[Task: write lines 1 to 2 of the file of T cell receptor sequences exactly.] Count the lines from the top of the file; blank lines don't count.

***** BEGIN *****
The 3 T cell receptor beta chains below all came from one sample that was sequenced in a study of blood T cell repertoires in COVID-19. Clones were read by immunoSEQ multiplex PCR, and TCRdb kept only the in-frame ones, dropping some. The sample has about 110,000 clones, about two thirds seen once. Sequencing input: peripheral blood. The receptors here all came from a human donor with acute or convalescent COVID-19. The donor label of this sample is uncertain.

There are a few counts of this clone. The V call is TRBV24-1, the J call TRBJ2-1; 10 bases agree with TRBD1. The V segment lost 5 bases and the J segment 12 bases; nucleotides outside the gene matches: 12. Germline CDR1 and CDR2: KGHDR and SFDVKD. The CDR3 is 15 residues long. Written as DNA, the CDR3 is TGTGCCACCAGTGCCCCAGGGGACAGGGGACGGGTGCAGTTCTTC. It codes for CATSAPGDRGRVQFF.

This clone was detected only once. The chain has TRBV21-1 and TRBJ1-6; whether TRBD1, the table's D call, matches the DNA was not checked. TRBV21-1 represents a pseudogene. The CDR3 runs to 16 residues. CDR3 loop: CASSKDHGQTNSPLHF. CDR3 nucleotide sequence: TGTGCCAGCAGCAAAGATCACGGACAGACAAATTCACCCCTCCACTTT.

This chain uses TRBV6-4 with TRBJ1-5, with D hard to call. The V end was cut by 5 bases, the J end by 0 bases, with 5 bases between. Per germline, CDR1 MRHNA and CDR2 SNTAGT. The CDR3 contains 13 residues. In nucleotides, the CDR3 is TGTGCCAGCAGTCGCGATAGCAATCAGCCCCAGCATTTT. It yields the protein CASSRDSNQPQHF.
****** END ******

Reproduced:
The 3 T cell receptor beta chains below all came from one sample that was sequenced in a study of blood T cell repertoires in COVID-19. Clones were read by immunoSEQ multiplex PCR, and TCRdb kept only the in-frame ones, dropping some. The sample has about 110,000 clones, about two thirds seen once. Sequencing input: peripheral blood. The receptors here all came from a human donor with acute or convalescent COVID-19. The donor label of this sample is uncertain.

There are a few counts of this clone. The V call is TRBV24-1, the J call TRBJ2-1; 10 bases agree with TRBD1. The V segment lost 5 bases and the J segment 12 bases; nucleotides outside the gene matches: 12. Germline CDR1 and CDR2: KGHDR and SFDVKD. The CDR3 is 15 residues long. Written as DNA, the CDR3 is TGTGCCACCAGTGCCCCAGGGGACAGGGGACGGGTGCAGTTCTTC. It codes for CATSAPGDRGRVQFF.